I have a few brief questions for the Minister. Paragraph 4.5. of the explanatory notes states that of the three SOFAs cited—the EU SOFA, partnership for peace SOFA and NATO SOFA—the NATO SOFA has primacy, and the Minister referred to that. It is not clear what that means in practice and how that primacy might be exercised. Why is it necessary to build a SOFA hierarchy at all? Apparently, the EU gets the IKEA sofa and NATO the John Lewis one. That is all right by me, but it is not clear, unless the Minister envisages a conflict, why one has to have primacy over the other. He might like to explain the circumstances in which he envisages that there might be an issue and why it is necessary to establish that one SOFA has primacy over the other.
In paragraph 5 of the explanatory notes, we learn that Scotland is partially exempt, in respect of reserved matters, from the orders. Again, the Minister touched on that, but did not describe any circumstances in which it might be so. Can we expect legal action to be taken against members of armed forces of other countries in Scotland but not in England, Wales and Northern Ireland, or that headquarters in Scotland will be accorded a different status and separate arrangements for privileges and immunity?
Can the Minister say which countries have yet to approve the EU SOFA, and confirm that the order will be void unless the SOFA has unanimous support? Finally, what EU military headquarters in the United Kingdom does the Minister have in mind as candidates for the provisions of the EU order before us?
4.41 pm
Mr. Ainsworth: I thank the hon. Gentleman for being brief in raising his concerns. I was not surprised, as he was expected to say that his concerns were with the EU SOFA. His obsession is shared by many other hon. Members, particularly but not exclusively in the Conservative party.
Dr. Murrison: The Minister has fired me up to point out that my obsession is shared by 70 per cent. of the British public, so we are in good company.
Mr. Ainsworth: It depends on what question we ask and how we ask it whether we get the 70 per cent.
The hon. Gentleman asked why there was a need for an agreement at all and why the countries involved could not simply be covered by the other arrangements. First, we have entered into an agreement with the European Union, and the order brings it into effect. Having entered into an agreement, Her Majesty’s Government have a habit of trying to honour the agreement. That is a reputable habit, which should be followed by other countries. The hon. Gentleman has to accept—I hope that he does—that we could envisage a situation in which a member of the European Union was not a member of NATO and had chosen, for whatever reasons, not to be, at any particular point in history, a member of the partnership for peace arrangement with NATO, either. In that case, it would fall into neither of the other categories, yet we would have a legal obligation to cover it and to allow it to enter into a status of forces arrangement with us as an EU member state. The third category is necessary to cover that eventuality. I think, although I am not sure, that Ireland falls into that category or did do until fairly recently.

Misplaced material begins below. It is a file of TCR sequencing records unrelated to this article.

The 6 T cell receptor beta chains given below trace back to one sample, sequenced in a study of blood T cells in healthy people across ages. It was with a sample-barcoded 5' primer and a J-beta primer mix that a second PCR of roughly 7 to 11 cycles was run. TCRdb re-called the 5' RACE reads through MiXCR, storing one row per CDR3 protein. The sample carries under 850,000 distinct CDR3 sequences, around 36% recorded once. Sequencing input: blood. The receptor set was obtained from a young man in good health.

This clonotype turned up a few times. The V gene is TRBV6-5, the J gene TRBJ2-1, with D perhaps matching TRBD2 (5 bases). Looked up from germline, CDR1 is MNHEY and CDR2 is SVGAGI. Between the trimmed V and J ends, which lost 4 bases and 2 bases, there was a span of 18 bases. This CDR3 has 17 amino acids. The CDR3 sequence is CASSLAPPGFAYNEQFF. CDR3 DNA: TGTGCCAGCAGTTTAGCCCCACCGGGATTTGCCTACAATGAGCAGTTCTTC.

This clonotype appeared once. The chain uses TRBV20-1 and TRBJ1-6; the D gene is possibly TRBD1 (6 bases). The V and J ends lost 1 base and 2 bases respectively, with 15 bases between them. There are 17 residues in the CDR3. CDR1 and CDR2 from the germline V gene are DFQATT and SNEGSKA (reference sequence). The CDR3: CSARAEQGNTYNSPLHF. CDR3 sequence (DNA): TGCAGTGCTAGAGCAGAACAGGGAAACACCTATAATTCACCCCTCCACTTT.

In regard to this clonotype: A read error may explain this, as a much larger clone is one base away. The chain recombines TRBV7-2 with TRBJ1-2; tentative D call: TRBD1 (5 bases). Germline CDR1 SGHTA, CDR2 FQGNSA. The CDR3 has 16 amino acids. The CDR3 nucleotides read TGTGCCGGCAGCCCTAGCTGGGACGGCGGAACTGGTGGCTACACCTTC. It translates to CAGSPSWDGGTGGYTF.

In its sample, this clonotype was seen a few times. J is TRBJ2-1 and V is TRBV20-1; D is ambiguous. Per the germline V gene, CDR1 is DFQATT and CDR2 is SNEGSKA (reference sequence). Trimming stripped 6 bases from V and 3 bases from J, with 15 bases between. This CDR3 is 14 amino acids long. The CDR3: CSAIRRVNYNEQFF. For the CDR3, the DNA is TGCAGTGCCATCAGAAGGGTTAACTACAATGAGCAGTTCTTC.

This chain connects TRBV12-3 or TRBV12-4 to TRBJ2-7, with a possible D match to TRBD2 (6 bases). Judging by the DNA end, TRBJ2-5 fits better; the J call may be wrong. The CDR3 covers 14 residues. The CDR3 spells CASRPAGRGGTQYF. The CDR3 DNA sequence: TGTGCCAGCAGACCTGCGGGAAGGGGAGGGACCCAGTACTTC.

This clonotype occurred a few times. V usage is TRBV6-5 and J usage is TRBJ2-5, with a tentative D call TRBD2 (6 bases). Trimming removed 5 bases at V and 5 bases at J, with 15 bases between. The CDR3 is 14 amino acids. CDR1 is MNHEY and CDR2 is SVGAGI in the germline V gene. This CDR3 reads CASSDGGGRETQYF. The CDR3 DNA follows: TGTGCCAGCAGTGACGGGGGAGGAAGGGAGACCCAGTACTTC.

Dr. Murrison: I am grateful to the Minister. I think that Ireland is included in the orders that we are debating today, but let us set that aside. Can he confirm that under section 1(2) of the 1952 Act, an Order in Council could be made that would include the armed forces of any member state? Can he also confirm that Parliament is sovereign and that we are not here today to conduct a rubber-stamping exercise in respect of agreements entered into by the Government?
Mr. Ainsworth: I suppose that the hon. Gentleman is right, in that we could enter into status of forces agreements with each and every individual country separately and bilaterally; that is another way of doing it. Her Majesty’s Government have chosen to enter into a status of forces agreement with the European Union. The country has only three status of forces agreements: one with NATO, one with the partnership for peace nations that are attached to NATO or that have that arrangement with NATO, and the other with the European Union.